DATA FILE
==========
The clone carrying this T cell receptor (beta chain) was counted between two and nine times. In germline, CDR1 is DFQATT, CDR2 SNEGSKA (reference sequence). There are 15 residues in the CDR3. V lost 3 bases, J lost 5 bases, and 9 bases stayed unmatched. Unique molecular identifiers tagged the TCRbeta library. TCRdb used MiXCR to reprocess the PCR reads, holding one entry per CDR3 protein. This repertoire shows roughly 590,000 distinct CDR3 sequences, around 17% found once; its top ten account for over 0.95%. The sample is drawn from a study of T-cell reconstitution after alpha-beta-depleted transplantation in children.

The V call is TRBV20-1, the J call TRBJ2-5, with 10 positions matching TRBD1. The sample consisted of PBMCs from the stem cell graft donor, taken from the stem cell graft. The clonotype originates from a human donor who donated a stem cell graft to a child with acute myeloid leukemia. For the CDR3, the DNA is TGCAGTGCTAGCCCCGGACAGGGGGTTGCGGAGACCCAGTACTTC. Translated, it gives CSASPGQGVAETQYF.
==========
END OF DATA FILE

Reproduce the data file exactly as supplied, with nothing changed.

The clone carrying this T cell receptor (beta chain) was counted between two and nine times. In germline, CDR1 is DFQATT, CDR2 SNEGSKA (reference sequence). There are 15 residues in the CDR3. V lost 3 bases, J lost 5 bases, and 9 bases stayed unmatched. Unique molecular identifiers tagged the TCRbeta library. TCRdb used MiXCR to reprocess the PCR reads, holding one entry per CDR3 protein. This repertoire shows roughly 590,000 distinct CDR3 sequences, around 17% found once; its top ten account for over 0.95%. The sample is drawn from a study of T-cell reconstitution after alpha-beta-depleted transplantation in children.

The V call is TRBV20-1, the J call TRBJ2-5, with 10 positions matching TRBD1. The sample consisted of PBMCs from the stem cell graft donor, taken from the stem cell graft. The clonotype originates from a human donor who donated a stem cell graft to a child with acute myeloid leukemia. For the CDR3, the DNA is TGCAGTGCTAGCCCCGGACAGGGGGTTGCGGAGACCCAGTACTTC. Translated, it gives CSASPGQGVAETQYF.